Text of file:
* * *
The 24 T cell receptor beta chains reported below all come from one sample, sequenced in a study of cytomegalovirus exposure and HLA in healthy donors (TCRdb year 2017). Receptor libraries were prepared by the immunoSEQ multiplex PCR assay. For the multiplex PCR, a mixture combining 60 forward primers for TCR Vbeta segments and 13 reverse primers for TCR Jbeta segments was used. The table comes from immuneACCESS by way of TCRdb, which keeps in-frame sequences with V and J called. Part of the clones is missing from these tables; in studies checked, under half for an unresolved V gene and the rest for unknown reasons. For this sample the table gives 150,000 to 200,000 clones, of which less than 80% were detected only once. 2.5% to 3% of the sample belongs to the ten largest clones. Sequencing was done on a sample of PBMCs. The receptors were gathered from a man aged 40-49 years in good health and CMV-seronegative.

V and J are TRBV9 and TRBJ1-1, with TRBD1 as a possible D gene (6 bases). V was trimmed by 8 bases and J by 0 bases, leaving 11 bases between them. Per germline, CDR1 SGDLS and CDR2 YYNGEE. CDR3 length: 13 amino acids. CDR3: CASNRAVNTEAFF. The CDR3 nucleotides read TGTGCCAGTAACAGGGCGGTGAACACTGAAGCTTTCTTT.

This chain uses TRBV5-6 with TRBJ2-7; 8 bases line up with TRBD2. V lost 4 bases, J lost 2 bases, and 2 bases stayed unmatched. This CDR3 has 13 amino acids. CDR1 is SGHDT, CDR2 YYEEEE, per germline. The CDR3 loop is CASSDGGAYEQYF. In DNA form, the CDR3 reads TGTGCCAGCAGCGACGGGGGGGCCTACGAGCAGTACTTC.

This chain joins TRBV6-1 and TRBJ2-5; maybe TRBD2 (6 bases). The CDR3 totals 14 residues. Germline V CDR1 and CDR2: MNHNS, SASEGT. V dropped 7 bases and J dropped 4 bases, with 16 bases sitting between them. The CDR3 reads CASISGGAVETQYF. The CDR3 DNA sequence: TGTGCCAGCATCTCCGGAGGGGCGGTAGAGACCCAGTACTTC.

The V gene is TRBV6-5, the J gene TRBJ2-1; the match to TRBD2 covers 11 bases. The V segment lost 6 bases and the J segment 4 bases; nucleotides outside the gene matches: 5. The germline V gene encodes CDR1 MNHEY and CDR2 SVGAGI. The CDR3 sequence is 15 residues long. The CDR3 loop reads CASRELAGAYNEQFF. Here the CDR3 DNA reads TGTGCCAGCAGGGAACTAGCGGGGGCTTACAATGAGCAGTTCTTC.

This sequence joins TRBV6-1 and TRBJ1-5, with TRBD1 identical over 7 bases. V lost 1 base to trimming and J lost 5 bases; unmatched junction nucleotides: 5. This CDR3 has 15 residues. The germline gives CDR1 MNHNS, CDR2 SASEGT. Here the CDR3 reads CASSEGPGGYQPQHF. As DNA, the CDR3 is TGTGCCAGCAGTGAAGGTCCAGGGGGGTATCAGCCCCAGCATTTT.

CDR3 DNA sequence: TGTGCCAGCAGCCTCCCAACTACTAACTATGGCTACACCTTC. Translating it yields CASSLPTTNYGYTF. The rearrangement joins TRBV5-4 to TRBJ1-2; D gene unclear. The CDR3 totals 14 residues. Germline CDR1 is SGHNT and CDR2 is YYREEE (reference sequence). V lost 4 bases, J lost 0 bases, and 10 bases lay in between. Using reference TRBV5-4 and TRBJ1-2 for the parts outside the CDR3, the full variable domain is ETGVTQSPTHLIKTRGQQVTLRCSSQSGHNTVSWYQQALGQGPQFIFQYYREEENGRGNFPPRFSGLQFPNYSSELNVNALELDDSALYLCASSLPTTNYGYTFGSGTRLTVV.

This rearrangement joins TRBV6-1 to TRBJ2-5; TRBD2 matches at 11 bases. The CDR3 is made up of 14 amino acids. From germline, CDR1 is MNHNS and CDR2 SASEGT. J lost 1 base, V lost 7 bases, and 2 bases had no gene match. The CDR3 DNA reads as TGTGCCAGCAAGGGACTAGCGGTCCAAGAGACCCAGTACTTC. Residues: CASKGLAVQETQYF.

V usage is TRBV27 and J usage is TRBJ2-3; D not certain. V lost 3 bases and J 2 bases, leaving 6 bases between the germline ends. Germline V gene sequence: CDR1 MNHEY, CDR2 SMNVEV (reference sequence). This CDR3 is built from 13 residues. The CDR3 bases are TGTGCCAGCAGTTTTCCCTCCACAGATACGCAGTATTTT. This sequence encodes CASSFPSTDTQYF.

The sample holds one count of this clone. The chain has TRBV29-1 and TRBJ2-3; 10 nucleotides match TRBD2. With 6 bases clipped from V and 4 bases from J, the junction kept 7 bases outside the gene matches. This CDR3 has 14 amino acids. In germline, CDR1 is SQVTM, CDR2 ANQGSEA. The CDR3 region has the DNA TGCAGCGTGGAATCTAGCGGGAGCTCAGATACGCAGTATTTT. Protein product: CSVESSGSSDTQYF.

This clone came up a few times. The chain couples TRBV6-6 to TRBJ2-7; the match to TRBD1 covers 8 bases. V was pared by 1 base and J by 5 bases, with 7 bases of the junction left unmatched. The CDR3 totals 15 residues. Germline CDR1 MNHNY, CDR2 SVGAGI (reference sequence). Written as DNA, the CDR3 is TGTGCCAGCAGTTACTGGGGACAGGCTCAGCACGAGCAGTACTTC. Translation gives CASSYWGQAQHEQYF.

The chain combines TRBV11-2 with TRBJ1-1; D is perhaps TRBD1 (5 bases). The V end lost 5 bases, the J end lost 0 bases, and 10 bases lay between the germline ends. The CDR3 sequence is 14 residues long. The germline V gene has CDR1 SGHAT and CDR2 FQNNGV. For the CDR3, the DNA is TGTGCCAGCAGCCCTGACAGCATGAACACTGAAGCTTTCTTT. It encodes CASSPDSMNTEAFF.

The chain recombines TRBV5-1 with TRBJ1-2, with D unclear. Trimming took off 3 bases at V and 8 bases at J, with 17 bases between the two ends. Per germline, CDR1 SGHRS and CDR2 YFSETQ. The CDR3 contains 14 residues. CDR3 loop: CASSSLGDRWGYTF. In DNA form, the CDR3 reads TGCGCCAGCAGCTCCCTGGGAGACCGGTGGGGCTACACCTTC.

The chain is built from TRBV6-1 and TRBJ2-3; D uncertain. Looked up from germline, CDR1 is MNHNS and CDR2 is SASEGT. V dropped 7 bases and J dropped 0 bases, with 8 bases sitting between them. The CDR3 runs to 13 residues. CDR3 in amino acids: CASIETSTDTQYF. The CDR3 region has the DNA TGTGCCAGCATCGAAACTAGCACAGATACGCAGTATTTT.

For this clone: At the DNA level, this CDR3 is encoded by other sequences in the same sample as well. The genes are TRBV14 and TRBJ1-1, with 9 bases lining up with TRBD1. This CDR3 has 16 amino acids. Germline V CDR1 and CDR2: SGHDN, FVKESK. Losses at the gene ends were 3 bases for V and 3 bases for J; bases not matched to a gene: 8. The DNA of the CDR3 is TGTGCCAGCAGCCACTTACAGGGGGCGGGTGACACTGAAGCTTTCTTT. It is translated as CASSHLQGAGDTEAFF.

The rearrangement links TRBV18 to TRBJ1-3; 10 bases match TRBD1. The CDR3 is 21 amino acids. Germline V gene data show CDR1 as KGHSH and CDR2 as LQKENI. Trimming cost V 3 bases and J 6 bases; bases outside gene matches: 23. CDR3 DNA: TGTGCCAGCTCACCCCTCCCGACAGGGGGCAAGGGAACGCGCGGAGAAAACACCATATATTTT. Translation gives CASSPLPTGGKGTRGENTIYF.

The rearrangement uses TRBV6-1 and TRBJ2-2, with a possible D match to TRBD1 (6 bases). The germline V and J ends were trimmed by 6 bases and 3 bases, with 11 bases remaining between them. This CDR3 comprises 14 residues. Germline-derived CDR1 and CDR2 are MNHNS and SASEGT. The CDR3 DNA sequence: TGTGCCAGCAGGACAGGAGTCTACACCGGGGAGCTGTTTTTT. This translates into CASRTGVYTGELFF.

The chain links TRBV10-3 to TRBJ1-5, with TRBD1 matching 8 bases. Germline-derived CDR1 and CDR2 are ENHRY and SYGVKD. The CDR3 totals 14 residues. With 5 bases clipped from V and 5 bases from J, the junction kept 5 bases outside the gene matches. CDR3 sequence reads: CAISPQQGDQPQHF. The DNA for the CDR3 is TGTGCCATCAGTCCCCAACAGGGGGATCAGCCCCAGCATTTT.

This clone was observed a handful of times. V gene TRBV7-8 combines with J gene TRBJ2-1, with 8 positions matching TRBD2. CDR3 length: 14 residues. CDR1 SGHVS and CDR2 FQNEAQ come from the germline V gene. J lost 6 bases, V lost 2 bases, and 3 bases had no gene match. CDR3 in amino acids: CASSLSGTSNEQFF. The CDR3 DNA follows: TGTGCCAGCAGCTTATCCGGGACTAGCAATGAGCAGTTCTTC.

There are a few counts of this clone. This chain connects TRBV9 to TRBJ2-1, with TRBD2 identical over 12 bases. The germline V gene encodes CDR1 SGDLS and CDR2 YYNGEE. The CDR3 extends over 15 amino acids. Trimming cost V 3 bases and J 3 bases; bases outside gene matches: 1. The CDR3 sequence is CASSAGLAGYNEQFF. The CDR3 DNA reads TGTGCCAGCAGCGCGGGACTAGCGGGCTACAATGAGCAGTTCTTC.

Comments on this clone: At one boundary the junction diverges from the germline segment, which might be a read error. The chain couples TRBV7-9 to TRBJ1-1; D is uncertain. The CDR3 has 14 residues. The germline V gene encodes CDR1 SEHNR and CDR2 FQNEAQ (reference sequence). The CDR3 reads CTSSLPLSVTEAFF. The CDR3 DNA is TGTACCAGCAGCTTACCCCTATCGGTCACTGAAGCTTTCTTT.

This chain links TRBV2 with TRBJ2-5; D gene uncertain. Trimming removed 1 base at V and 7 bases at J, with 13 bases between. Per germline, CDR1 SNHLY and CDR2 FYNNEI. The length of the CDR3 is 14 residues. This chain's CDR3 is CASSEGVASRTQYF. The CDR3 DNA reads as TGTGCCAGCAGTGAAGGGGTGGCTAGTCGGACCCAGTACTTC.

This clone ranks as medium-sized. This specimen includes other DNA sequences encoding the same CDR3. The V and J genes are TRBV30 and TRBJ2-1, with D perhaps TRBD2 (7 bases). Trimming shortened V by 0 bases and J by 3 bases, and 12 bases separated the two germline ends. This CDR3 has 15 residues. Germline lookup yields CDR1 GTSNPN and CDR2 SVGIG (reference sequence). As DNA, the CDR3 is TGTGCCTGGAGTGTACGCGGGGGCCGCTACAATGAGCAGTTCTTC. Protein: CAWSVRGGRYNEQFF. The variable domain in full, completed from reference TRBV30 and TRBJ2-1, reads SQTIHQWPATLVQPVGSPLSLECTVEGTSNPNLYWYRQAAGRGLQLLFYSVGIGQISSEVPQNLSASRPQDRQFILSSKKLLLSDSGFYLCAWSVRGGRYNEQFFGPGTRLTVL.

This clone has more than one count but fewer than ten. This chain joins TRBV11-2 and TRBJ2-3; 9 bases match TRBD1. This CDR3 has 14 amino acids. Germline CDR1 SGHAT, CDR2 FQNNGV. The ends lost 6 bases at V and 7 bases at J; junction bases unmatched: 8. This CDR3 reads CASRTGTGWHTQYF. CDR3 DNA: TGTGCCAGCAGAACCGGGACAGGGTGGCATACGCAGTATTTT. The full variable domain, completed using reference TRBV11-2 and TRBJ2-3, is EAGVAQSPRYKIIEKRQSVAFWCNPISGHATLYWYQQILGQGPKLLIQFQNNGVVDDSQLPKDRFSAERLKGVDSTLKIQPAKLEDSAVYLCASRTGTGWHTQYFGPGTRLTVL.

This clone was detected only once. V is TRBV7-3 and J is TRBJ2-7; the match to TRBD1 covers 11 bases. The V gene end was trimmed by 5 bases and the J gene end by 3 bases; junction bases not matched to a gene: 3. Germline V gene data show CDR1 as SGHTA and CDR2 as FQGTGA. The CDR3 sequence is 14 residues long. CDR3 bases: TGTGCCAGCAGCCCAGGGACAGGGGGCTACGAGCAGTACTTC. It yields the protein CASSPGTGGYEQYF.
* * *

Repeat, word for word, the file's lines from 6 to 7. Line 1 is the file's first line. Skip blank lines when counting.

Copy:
This sequence joins TRBV6-1 and TRBJ1-5, with TRBD1 identical over 7 bases. V lost 1 base to trimming and J lost 5 bases; unmatched junction nucleotides: 5. This CDR3 has 15 residues. The germline gives CDR1 MNHNS, CDR2 SASEGT. Here the CDR3 reads CASSEGPGGYQPQHF. As DNA, the CDR3 is TGTGCCAGCAGTGAAGGTCCAGGGGGGTATCAGCCCCAGCATTTT.

CDR3 DNA sequence: TGTGCCAGCAGCCTCCCAACTACTAACTATGGCTACACCTTC. Translating it yields CASSLPTTNYGYTF. The rearrangement joins TRBV5-4 to TRBJ1-2; D gene unclear. The CDR3 totals 14 residues. Germline CDR1 is SGHNT and CDR2 is YYREEE (reference sequence). V lost 4 bases, J lost 0 bases, and 10 bases lay in between. Using reference TRBV5-4 and TRBJ1-2 for the parts outside the CDR3, the full variable domain is ETGVTQSPTHLIKTRGQQVTLRCSSQSGHNTVSWYQQALGQGPQFIFQYYREEENGRGNFPPRFSGLQFPNYSSELNVNALELDDSALYLCASSLPTTNYGYTFGSGTRLTVV.